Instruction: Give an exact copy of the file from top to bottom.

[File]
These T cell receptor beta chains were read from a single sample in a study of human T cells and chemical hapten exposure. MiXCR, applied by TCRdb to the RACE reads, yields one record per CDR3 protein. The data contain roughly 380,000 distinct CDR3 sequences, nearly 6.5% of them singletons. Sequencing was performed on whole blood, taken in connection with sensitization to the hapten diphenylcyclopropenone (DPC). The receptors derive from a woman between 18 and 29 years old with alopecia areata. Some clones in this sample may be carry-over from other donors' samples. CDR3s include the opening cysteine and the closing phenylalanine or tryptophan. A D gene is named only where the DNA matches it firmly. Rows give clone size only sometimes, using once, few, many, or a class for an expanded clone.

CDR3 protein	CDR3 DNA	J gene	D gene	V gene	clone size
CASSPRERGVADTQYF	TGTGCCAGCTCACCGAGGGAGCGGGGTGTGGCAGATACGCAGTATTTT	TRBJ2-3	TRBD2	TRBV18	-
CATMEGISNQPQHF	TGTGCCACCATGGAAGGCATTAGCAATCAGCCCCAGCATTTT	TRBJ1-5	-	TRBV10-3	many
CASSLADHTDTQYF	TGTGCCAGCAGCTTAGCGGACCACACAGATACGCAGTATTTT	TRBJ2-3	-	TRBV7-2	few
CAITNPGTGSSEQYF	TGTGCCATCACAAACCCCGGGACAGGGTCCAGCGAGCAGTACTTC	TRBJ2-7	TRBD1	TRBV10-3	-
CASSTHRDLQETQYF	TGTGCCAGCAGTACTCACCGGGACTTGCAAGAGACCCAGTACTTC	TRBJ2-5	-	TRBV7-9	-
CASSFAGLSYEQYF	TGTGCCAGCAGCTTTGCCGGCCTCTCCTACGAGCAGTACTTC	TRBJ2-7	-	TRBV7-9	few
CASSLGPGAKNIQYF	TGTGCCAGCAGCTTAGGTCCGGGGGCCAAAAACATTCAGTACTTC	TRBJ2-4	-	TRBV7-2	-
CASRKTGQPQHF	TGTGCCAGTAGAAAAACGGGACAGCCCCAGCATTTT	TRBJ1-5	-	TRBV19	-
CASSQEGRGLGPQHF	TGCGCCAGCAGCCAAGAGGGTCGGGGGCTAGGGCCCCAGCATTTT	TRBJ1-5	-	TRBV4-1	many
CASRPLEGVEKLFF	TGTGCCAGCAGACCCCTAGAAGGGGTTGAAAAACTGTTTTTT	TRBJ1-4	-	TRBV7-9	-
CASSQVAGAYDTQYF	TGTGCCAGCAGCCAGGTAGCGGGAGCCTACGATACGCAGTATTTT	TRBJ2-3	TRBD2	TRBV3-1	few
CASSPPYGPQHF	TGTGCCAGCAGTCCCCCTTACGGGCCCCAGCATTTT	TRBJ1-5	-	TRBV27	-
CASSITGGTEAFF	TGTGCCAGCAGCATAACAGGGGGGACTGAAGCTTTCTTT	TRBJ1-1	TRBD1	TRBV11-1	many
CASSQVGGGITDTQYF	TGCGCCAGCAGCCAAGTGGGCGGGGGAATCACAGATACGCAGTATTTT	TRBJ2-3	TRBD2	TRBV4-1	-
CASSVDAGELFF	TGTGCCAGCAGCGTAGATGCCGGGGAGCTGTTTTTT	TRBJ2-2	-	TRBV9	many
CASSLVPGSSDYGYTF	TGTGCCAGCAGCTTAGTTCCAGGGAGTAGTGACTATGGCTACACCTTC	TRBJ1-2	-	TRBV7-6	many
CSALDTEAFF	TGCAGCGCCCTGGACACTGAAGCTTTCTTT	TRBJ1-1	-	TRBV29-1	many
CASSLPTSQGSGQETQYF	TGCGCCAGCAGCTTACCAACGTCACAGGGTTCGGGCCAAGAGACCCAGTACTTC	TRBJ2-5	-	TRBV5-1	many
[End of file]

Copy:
These T cell receptor beta chains were read from a single sample in a study of human T cells and chemical hapten exposure. MiXCR, applied by TCRdb to the RACE reads, yields one record per CDR3 protein. The data contain roughly 380,000 distinct CDR3 sequences, nearly 6.5% of them singletons. Sequencing was performed on whole blood, taken in connection with sensitization to the hapten diphenylcyclopropenone (DPC). The receptors derive from a woman between 18 and 29 years old with alopecia areata. Some clones in this sample may be carry-over from other donors' samples. CDR3s include the opening cysteine and the closing phenylalanine or tryptophan. A D gene is named only where the DNA matches it firmly. Rows give clone size only sometimes, using once, few, many, or a class for an expanded clone.

CDR3 protein	CDR3 DNA	J gene	D gene	V gene	clone size
CASSPRERGVADTQYF	TGTGCCAGCTCACCGAGGGAGCGGGGTGTGGCAGATACGCAGTATTTT	TRBJ2-3	TRBD2	TRBV18	-
CATMEGISNQPQHF	TGTGCCACCATGGAAGGCATTAGCAATCAGCCCCAGCATTTT	TRBJ1-5	-	TRBV10-3	many
CASSLADHTDTQYF	TGTGCCAGCAGCTTAGCGGACCACACAGATACGCAGTATTTT	TRBJ2-3	-	TRBV7-2	few
CAITNPGTGSSEQYF	TGTGCCATCACAAACCCCGGGACAGGGTCCAGCGAGCAGTACTTC	TRBJ2-7	TRBD1	TRBV10-3	-
CASSTHRDLQETQYF	TGTGCCAGCAGTACTCACCGGGACTTGCAAGAGACCCAGTACTTC	TRBJ2-5	-	TRBV7-9	-
CASSFAGLSYEQYF	TGTGCCAGCAGCTTTGCCGGCCTCTCCTACGAGCAGTACTTC	TRBJ2-7	-	TRBV7-9	few
CASSLGPGAKNIQYF	TGTGCCAGCAGCTTAGGTCCGGGGGCCAAAAACATTCAGTACTTC	TRBJ2-4	-	TRBV7-2	-
CASRKTGQPQHF	TGTGCCAGTAGAAAAACGGGACAGCCCCAGCATTTT	TRBJ1-5	-	TRBV19	-
CASSQEGRGLGPQHF	TGCGCCAGCAGCCAAGAGGGTCGGGGGCTAGGGCCCCAGCATTTT	TRBJ1-5	-	TRBV4-1	many
CASRPLEGVEKLFF	TGTGCCAGCAGACCCCTAGAAGGGGTTGAAAAACTGTTTTTT	TRBJ1-4	-	TRBV7-9	-
CASSQVAGAYDTQYF	TGTGCCAGCAGCCAGGTAGCGGGAGCCTACGATACGCAGTATTTT	TRBJ2-3	TRBD2	TRBV3-1	few
CASSPPYGPQHF	TGTGCCAGCAGTCCCCCTTACGGGCCCCAGCATTTT	TRBJ1-5	-	TRBV27	-
CASSITGGTEAFF	TGTGCCAGCAGCATAACAGGGGGGACTGAAGCTTTCTTT	TRBJ1-1	TRBD1	TRBV11-1	many
CASSQVGGGITDTQYF	TGCGCCAGCAGCCAAGTGGGCGGGGGAATCACAGATACGCAGTATTTT	TRBJ2-3	TRBD2	TRBV4-1	-
CASSVDAGELFF	TGTGCCAGCAGCGTAGATGCCGGGGAGCTGTTTTTT	TRBJ2-2	-	TRBV9	many
CASSLVPGSSDYGYTF	TGTGCCAGCAGCTTAGTTCCAGGGAGTAGTGACTATGGCTACACCTTC	TRBJ1-2	-	TRBV7-6	many
CSALDTEAFF	TGCAGCGCCCTGGACACTGAAGCTTTCTTT	TRBJ1-1	-	TRBV29-1	many
CASSLPTSQGSGQETQYF	TGCGCCAGCAGCTTACCAACGTCACAGGGTTCGGGCCAAGAGACCCAGTACTTC	TRBJ2-5	-	TRBV5-1	many